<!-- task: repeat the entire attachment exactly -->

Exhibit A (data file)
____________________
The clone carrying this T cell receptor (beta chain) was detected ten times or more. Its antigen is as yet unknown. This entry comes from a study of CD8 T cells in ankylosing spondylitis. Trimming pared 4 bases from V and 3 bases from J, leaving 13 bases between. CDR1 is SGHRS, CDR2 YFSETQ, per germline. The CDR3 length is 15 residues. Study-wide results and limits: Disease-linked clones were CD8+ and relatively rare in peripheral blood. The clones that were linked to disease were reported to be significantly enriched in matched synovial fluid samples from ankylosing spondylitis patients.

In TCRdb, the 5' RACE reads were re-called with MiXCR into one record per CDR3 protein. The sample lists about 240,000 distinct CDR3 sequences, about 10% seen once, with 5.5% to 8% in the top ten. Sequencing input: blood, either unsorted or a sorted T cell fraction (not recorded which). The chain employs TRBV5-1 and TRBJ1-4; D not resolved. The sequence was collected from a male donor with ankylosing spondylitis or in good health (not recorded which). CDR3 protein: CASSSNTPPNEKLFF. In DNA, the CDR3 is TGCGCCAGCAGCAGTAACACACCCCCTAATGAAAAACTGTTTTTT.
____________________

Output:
The clone carrying this T cell receptor (beta chain) was detected ten times or more. Its antigen is as yet unknown. This entry comes from a study of CD8 T cells in ankylosing spondylitis. Trimming pared 4 bases from V and 3 bases from J, leaving 13 bases between. CDR1 is SGHRS, CDR2 YFSETQ, per germline. The CDR3 length is 15 residues. Study-wide results and limits: Disease-linked clones were CD8+ and relatively rare in peripheral blood. The clones that were linked to disease were reported to be significantly enriched in matched synovial fluid samples from ankylosing spondylitis patients.

In TCRdb, the 5' RACE reads were re-called with MiXCR into one record per CDR3 protein. The sample lists about 240,000 distinct CDR3 sequences, about 10% seen once, with 5.5% to 8% in the top ten. Sequencing input: blood, either unsorted or a sorted T cell fraction (not recorded which). The chain employs TRBV5-1 and TRBJ1-4; D not resolved. The sequence was collected from a male donor with ankylosing spondylitis or in good health (not recorded which). CDR3 protein: CASSSNTPPNEKLFF. In DNA, the CDR3 is TGCGCCAGCAGCAGTAACACACCCCCTAATGAAAAACTGTTTTTT.